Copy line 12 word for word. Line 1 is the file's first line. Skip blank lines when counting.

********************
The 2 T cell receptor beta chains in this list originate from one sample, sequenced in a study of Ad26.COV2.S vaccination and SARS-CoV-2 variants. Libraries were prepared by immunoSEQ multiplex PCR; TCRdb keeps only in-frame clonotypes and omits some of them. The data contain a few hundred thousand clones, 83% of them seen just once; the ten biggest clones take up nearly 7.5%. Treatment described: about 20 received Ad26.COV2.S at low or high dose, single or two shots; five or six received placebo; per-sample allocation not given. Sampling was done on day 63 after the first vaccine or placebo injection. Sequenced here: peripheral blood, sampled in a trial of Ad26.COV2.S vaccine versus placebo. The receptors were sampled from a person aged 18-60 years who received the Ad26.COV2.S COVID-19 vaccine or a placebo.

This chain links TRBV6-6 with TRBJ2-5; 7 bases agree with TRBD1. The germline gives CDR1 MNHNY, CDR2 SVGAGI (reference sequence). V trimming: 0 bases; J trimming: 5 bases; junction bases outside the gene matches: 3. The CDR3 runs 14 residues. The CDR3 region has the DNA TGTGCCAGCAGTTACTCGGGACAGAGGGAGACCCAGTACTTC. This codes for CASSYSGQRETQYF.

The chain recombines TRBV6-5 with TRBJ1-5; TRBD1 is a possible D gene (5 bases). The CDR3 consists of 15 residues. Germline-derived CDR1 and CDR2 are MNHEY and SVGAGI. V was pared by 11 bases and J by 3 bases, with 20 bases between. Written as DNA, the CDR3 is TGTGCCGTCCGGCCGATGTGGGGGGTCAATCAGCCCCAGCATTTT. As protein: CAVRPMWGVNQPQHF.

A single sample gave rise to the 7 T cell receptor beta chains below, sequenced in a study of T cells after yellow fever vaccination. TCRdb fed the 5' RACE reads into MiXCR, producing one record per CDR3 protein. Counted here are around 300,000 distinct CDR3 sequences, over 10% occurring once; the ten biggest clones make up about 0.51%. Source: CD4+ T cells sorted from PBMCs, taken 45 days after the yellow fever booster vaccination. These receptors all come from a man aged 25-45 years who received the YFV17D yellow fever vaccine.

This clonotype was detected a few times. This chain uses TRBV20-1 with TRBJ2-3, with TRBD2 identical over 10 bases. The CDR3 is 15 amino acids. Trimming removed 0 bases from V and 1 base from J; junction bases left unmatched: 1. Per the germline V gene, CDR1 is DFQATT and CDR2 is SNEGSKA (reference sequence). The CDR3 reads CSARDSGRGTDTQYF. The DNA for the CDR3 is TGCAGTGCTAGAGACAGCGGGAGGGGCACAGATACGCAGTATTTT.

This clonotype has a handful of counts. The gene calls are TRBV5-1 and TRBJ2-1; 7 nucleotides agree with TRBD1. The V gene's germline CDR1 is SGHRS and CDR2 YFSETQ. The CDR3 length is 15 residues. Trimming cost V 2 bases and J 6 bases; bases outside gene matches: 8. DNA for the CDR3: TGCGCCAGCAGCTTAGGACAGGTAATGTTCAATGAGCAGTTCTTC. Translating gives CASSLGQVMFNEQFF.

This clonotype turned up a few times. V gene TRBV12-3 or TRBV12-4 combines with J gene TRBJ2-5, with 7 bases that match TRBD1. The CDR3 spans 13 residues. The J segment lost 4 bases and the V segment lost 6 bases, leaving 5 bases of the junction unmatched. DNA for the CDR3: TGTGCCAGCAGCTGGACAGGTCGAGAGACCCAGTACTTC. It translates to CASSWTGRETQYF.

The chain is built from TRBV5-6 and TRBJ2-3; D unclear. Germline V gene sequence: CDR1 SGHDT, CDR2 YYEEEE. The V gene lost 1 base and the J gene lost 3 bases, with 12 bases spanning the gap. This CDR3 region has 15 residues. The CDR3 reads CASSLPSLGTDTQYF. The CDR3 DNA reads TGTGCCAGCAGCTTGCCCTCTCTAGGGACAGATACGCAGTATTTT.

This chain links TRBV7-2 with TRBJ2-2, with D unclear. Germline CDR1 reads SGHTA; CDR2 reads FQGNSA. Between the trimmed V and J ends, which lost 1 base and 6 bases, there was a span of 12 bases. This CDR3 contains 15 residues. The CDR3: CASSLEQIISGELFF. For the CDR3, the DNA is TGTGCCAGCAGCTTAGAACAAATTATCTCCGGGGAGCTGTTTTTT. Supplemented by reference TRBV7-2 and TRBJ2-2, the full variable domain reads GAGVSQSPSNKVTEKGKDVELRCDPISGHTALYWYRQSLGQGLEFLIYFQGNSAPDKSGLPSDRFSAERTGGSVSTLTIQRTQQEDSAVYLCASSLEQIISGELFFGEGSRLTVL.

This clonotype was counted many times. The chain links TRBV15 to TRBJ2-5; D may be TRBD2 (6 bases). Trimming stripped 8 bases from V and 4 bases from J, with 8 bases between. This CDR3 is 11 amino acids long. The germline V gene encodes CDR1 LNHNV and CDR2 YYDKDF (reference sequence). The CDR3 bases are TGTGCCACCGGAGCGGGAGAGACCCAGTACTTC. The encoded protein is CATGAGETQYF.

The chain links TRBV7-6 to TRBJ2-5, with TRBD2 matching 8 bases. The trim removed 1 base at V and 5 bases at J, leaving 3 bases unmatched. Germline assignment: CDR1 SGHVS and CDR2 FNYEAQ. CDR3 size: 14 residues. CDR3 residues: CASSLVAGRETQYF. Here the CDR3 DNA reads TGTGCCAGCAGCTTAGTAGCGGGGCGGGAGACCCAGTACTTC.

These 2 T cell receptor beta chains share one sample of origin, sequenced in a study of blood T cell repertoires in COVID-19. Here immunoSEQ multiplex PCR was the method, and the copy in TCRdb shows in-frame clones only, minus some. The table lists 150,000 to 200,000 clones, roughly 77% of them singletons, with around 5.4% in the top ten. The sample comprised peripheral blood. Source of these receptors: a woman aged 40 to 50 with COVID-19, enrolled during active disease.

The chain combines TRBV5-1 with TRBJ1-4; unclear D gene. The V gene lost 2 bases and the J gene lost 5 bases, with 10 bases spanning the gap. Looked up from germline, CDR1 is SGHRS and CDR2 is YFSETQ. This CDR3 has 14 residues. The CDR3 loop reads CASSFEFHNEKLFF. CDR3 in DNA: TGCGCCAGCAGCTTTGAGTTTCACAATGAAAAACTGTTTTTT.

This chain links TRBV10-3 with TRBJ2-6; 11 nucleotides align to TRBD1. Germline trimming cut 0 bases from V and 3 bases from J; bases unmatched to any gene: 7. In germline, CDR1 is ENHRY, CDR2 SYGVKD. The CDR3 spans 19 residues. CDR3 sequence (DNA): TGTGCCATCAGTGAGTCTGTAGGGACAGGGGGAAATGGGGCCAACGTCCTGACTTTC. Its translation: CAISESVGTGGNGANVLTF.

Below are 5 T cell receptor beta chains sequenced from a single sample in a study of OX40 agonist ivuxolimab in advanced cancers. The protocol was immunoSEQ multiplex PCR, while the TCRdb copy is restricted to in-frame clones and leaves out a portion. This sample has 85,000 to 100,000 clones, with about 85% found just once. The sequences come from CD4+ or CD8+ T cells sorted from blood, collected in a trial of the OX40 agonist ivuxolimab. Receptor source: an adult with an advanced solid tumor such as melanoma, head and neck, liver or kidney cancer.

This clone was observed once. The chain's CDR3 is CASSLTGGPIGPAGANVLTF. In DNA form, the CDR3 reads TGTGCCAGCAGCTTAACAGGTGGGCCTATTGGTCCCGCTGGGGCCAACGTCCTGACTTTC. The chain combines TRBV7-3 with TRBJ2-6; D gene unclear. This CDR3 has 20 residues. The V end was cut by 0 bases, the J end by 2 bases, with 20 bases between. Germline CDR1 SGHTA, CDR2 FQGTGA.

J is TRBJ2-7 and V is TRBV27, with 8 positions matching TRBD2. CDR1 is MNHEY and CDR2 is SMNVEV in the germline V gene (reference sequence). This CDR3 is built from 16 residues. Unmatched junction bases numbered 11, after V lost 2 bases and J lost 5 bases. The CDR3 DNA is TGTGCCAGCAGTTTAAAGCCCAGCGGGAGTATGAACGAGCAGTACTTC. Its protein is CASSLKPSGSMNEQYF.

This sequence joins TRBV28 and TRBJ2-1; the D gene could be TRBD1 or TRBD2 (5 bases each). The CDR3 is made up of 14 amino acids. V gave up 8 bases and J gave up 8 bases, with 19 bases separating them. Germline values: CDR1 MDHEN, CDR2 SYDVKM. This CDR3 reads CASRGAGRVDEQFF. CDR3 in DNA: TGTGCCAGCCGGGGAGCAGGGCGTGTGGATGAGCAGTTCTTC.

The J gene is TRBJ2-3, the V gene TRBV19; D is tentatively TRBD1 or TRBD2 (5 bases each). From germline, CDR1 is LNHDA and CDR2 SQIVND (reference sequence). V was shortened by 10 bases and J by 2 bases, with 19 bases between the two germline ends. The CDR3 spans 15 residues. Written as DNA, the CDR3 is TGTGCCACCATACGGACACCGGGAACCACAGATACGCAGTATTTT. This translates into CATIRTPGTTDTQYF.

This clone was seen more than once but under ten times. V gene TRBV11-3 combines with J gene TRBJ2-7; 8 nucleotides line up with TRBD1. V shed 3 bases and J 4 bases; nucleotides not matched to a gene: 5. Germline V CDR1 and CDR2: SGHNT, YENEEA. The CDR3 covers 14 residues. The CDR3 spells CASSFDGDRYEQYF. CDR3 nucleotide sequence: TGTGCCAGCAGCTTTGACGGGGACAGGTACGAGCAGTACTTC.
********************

These 2 T cell receptor beta chains share one sample of origin, sequenced in a study of blood T cell repertoires in COVID-19. Here immunoSEQ multiplex PCR was the method, and the copy in TCRdb shows in-frame clones only, minus some. The table lists 150,000 to 200,000 clones, roughly 77% of them singletons, with around 5.4% in the top ten. The sample comprised peripheral blood. Source of these receptors: a woman aged 40 to 50 with COVID-19, enrolled during active disease.